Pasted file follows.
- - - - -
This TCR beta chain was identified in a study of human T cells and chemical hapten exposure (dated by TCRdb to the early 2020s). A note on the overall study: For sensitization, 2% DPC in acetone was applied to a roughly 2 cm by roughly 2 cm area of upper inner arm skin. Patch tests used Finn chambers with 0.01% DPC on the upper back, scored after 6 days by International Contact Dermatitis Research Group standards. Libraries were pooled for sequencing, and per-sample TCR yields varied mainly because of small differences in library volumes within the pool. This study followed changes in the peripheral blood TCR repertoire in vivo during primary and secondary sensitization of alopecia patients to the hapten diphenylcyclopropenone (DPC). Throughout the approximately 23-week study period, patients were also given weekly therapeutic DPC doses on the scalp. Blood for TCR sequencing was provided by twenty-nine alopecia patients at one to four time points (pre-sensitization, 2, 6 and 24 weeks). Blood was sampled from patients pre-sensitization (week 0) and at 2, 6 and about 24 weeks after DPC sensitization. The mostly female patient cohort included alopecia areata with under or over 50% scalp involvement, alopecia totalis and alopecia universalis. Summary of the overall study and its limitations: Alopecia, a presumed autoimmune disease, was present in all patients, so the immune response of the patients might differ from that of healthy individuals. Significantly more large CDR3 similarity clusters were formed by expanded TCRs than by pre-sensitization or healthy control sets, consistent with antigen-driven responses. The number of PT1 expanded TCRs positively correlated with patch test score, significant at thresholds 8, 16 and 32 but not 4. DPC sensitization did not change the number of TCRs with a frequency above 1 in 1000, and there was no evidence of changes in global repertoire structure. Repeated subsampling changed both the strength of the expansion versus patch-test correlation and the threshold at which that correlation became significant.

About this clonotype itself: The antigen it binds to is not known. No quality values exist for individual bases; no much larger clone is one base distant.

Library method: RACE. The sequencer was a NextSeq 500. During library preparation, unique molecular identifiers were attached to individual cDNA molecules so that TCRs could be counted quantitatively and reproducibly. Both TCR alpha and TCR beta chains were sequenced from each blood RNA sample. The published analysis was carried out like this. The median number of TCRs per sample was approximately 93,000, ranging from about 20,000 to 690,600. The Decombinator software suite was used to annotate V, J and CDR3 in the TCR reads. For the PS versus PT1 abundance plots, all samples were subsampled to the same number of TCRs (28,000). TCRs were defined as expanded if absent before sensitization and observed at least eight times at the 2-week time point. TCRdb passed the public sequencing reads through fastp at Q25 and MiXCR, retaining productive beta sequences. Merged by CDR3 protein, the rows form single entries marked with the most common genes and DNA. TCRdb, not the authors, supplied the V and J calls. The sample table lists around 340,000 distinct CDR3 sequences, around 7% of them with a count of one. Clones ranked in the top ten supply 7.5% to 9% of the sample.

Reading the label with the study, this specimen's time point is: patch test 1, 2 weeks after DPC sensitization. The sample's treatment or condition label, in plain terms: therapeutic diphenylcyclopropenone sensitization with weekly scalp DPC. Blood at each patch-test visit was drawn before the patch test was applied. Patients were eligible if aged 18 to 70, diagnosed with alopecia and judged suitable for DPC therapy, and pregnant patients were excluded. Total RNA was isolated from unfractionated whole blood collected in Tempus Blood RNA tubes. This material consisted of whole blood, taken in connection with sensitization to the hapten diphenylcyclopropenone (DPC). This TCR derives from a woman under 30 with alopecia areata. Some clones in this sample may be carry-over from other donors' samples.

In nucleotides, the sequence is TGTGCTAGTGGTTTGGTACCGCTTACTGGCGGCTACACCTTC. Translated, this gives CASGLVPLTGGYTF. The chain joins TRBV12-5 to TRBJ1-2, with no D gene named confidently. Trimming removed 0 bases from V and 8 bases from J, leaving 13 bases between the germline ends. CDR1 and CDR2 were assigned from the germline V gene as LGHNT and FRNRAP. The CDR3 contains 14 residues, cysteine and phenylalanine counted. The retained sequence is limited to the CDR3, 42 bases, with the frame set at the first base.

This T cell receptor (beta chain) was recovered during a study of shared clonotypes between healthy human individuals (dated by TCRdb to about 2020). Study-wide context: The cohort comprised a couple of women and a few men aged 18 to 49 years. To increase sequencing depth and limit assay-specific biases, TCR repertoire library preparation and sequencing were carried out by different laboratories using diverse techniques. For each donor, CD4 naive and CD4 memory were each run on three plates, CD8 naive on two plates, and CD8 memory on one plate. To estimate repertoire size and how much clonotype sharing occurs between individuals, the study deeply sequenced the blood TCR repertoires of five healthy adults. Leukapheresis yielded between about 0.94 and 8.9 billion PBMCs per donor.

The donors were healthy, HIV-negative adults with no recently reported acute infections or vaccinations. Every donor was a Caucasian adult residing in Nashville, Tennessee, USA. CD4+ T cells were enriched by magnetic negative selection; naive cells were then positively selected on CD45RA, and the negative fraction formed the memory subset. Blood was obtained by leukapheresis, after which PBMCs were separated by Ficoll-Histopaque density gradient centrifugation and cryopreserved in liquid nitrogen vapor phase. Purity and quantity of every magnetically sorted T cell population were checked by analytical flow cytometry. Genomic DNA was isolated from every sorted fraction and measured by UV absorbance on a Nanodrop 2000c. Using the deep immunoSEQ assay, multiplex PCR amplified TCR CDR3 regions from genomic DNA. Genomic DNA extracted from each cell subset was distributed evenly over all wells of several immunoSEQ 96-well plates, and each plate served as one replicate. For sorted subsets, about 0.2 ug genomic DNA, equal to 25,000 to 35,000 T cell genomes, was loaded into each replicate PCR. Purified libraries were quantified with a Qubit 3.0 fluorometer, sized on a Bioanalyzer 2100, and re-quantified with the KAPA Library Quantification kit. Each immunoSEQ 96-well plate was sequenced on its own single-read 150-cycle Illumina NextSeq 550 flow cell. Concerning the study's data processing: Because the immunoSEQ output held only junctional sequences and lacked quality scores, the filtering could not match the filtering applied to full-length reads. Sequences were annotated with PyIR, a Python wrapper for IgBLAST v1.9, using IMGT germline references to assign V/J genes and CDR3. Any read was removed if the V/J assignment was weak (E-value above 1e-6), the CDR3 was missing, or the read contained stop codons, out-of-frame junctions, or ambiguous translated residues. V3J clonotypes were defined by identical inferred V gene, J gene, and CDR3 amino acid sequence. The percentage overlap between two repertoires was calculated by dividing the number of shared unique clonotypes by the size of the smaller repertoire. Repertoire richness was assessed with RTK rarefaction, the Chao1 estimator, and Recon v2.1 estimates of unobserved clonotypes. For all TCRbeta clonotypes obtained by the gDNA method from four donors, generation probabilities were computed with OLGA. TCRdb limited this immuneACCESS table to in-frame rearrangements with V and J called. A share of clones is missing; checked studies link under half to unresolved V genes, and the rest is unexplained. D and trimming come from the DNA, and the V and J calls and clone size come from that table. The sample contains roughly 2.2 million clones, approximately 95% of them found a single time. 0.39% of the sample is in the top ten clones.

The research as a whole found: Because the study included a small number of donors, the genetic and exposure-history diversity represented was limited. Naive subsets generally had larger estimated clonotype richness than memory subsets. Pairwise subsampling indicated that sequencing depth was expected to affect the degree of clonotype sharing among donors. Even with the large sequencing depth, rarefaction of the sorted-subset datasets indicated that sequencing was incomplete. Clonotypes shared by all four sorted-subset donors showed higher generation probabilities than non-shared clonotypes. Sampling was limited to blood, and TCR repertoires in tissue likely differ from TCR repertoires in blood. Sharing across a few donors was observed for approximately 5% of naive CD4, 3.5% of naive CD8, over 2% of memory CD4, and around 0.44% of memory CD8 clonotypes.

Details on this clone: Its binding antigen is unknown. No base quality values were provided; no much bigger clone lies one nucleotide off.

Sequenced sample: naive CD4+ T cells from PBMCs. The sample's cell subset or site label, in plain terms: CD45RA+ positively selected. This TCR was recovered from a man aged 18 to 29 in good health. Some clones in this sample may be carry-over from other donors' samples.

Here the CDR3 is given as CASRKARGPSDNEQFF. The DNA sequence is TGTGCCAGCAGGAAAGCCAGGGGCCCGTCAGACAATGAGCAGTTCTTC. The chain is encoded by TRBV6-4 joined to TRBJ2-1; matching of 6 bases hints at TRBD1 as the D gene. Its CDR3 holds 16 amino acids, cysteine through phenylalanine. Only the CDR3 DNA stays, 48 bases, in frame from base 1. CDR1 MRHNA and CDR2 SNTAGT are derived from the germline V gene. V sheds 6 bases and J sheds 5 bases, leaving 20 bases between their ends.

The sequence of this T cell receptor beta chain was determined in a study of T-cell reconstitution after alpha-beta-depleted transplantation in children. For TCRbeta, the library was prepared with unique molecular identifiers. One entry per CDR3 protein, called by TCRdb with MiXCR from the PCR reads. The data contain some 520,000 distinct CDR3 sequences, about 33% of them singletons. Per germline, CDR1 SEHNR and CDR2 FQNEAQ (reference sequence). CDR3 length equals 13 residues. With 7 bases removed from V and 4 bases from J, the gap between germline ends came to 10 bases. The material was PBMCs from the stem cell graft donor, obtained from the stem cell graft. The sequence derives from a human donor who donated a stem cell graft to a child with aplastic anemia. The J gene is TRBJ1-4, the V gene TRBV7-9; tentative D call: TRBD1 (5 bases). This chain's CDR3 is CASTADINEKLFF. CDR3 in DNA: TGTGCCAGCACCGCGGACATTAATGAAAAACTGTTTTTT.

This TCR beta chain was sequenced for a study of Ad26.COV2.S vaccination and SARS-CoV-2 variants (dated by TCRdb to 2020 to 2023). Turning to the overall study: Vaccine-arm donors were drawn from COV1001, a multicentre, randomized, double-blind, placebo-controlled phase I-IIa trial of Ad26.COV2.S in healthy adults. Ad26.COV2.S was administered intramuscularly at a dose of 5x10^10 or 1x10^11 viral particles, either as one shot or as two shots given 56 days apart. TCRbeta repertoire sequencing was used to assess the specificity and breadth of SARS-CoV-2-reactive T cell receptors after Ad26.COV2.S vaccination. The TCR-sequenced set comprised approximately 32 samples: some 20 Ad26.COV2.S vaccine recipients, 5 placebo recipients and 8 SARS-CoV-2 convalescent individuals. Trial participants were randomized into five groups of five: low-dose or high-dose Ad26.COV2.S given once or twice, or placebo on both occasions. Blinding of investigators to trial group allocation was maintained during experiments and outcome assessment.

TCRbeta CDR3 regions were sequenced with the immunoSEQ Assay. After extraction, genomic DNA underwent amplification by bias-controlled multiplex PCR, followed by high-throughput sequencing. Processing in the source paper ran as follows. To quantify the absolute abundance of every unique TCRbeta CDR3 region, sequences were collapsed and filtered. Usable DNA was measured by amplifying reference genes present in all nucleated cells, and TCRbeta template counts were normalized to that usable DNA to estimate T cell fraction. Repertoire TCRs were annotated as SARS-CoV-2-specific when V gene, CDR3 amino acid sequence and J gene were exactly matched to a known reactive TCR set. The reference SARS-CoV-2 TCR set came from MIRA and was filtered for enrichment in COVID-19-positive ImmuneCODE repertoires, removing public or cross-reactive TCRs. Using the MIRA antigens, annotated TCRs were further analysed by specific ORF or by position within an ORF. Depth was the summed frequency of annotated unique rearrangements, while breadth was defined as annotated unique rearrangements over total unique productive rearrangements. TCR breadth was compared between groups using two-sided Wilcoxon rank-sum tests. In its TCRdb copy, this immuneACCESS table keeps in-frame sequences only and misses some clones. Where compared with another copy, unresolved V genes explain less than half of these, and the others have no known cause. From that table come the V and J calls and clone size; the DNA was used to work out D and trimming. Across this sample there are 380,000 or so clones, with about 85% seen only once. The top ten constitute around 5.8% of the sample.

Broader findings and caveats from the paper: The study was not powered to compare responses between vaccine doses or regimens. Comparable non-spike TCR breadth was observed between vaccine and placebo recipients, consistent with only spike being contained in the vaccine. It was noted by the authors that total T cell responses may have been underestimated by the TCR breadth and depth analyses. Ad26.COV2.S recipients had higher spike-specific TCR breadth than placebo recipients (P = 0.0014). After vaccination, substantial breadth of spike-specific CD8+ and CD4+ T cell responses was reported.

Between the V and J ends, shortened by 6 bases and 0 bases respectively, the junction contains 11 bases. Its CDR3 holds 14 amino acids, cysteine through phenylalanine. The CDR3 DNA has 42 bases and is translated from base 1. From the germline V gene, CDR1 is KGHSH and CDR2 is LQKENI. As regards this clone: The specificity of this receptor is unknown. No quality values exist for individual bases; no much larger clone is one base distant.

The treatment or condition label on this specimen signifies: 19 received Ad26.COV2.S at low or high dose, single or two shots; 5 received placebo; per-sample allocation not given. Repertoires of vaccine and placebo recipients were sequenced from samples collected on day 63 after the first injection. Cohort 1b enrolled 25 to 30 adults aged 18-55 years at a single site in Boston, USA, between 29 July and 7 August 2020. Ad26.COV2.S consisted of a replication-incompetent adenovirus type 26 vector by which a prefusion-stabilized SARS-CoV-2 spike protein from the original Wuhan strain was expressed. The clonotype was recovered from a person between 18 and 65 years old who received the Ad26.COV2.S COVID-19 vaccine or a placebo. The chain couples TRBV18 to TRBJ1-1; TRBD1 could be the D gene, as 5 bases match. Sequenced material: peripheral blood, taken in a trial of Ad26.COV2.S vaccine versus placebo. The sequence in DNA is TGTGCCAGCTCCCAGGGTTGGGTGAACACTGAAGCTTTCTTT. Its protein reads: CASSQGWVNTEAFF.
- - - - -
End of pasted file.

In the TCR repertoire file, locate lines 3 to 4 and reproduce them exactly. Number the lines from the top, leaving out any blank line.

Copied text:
Library method: RACE. The sequencer was a NextSeq 500. During library preparation, unique molecular identifiers were attached to individual cDNA molecules so that TCRs could be counted quantitatively and reproducibly. Both TCR alpha and TCR beta chains were sequenced from each blood RNA sample. The published analysis was carried out like this. The median number of TCRs per sample was approximately 93,000, ranging from about 20,000 to 690,600. The Decombinator software suite was used to annotate V, J and CDR3 in the TCR reads. For the PS versus PT1 abundance plots, all samples were subsampled to the same number of TCRs (28,000). TCRs were defined as expanded if absent before sensitization and observed at least eight times at the 2-week time point. TCRdb passed the public sequencing reads through fastp at Q25 and MiXCR, retaining productive beta sequences. Merged by CDR3 protein, the rows form single entries marked with the most common genes and DNA. TCRdb, not the authors, supplied the V and J calls. The sample table lists around 340,000 distinct CDR3 sequences, around 7% of them with a count of one. Clones ranked in the top ten supply 7.5% to 9% of the sample.

Reading the label with the study, this specimen's time point is: patch test 1, 2 weeks after DPC sensitization. The sample's treatment or condition label, in plain terms: therapeutic diphenylcyclopropenone sensitization with weekly scalp DPC. Blood at each patch-test visit was drawn before the patch test was applied. Patients were eligible if aged 18 to 70, diagnosed with alopecia and judged suitable for DPC therapy, and pregnant patients were excluded. Total RNA was isolated from unfractionated whole blood collected in Tempus Blood RNA tubes. This material consisted of whole blood, taken in connection with sensitization to the hapten diphenylcyclopropenone (DPC). This TCR derives from a woman under 30 with alopecia areata. Some clones in this sample may be carry-over from other donors' samples.